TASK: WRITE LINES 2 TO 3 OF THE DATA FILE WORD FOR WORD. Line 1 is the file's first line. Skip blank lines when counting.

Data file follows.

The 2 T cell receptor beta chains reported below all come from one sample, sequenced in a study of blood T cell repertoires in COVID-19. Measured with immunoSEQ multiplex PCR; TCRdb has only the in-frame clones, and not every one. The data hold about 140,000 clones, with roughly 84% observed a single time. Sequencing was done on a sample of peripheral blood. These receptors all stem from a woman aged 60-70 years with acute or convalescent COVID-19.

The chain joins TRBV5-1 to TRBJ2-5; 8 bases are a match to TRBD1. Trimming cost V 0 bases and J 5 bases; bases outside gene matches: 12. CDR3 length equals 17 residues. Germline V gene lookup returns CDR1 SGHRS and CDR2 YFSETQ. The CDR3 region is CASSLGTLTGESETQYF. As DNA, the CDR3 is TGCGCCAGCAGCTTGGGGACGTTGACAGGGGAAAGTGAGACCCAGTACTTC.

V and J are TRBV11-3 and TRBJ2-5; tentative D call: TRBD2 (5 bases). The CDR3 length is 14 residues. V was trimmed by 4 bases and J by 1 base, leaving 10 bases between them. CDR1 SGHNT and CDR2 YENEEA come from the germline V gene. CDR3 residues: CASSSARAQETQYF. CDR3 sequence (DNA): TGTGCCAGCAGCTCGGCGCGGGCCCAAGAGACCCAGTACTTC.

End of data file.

The chain joins TRBV5-1 to TRBJ2-5; 8 bases are a match to TRBD1. Trimming cost V 0 bases and J 5 bases; bases outside gene matches: 12. CDR3 length equals 17 residues. Germline V gene lookup returns CDR1 SGHRS and CDR2 YFSETQ. The CDR3 region is CASSLGTLTGESETQYF. As DNA, the CDR3 is TGCGCCAGCAGCTTGGGGACGTTGACAGGGGAAAGTGAGACCCAGTACTTC.

V and J are TRBV11-3 and TRBJ2-5; tentative D call: TRBD2 (5 bases). The CDR3 length is 14 residues. V was trimmed by 4 bases and J by 1 base, leaving 10 bases between them. CDR1 SGHNT and CDR2 YENEEA come from the germline V gene. CDR3 residues: CASSSARAQETQYF. CDR3 sequence (DNA): TGTGCCAGCAGCTCGGCGCGGGCCCAAGAGACCCAGTACTTC.